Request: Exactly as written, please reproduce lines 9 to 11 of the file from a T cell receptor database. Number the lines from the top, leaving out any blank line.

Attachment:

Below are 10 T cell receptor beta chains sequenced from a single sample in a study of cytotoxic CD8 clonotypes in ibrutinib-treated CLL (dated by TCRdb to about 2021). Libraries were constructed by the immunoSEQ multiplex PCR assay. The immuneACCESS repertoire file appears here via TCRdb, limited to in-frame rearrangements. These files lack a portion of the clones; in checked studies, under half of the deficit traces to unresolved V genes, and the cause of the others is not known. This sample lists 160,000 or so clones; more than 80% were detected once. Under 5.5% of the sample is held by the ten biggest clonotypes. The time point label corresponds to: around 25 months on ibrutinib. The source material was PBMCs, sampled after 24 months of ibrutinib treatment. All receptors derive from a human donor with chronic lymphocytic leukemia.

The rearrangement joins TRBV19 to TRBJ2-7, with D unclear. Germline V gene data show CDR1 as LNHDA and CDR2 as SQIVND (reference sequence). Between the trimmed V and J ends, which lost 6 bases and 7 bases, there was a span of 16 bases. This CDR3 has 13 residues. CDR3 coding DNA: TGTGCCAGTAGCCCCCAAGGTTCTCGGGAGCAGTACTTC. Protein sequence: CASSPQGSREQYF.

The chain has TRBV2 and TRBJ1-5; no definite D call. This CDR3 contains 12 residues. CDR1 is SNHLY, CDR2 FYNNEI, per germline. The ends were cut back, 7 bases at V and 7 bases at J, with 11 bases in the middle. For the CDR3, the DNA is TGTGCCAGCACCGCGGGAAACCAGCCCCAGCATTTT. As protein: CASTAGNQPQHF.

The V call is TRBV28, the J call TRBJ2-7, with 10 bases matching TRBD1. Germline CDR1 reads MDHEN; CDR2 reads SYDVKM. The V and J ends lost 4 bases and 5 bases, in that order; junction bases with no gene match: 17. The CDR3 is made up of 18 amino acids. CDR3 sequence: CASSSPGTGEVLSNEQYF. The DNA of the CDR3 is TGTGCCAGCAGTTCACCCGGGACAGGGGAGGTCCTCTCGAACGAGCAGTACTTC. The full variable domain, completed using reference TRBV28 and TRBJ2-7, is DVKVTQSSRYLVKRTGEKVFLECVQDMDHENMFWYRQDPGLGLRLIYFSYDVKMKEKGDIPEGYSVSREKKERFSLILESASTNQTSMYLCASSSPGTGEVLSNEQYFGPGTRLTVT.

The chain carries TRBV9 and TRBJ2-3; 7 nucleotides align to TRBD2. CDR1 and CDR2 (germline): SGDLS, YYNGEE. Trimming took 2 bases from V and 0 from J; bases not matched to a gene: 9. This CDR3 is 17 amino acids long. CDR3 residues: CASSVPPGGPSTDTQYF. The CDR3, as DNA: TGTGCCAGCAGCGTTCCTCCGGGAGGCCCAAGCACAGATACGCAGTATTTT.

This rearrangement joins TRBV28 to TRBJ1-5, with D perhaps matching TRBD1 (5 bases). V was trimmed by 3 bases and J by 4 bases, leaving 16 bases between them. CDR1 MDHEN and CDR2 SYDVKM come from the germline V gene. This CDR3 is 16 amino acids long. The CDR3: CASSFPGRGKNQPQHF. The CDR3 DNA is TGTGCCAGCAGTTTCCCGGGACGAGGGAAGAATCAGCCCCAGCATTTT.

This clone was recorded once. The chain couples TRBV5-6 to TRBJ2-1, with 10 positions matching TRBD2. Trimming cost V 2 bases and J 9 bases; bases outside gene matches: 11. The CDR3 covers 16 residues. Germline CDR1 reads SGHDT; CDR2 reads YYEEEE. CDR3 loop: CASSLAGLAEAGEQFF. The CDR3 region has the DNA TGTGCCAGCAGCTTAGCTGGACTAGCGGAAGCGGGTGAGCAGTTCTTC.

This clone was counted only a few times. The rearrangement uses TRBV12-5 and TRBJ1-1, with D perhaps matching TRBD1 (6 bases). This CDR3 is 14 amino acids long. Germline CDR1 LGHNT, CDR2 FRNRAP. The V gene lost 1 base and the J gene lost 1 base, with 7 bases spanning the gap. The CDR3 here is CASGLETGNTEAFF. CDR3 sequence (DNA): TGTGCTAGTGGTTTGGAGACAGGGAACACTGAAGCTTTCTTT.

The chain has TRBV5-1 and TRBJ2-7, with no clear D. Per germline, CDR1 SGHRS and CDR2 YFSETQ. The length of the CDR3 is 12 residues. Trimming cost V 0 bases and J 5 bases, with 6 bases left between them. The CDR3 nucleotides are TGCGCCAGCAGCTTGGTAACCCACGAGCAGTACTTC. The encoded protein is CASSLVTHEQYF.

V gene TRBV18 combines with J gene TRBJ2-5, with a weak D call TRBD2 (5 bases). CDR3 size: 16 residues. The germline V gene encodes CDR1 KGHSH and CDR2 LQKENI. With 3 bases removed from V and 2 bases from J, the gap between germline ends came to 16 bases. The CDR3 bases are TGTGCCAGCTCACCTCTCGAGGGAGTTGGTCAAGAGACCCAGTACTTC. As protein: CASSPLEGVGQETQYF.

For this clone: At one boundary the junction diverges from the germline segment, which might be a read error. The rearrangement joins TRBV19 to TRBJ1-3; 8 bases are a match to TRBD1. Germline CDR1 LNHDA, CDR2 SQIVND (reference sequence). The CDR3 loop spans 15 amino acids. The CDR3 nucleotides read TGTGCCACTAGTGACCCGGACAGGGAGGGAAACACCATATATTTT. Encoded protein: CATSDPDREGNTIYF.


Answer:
The chain has TRBV5-1 and TRBJ2-7, with no clear D. Per germline, CDR1 SGHRS and CDR2 YFSETQ. The length of the CDR3 is 12 residues. Trimming cost V 0 bases and J 5 bases, with 6 bases left between them. The CDR3 nucleotides are TGCGCCAGCAGCTTGGTAACCCACGAGCAGTACTTC. The encoded protein is CASSLVTHEQYF.

V gene TRBV18 combines with J gene TRBJ2-5, with a weak D call TRBD2 (5 bases). CDR3 size: 16 residues. The germline V gene encodes CDR1 KGHSH and CDR2 LQKENI. With 3 bases removed from V and 2 bases from J, the gap between germline ends came to 16 bases. The CDR3 bases are TGTGCCAGCTCACCTCTCGAGGGAGTTGGTCAAGAGACCCAGTACTTC. As protein: CASSPLEGVGQETQYF.

For this clone: At one boundary the junction diverges from the germline segment, which might be a read error. The rearrangement joins TRBV19 to TRBJ1-3; 8 bases are a match to TRBD1. Germline CDR1 LNHDA, CDR2 SQIVND (reference sequence). The CDR3 loop spans 15 amino acids. The CDR3 nucleotides read TGTGCCACTAGTGACCCGGACAGGGAGGGAAACACCATATATTTT. Encoded protein: CATSDPDREGNTIYF.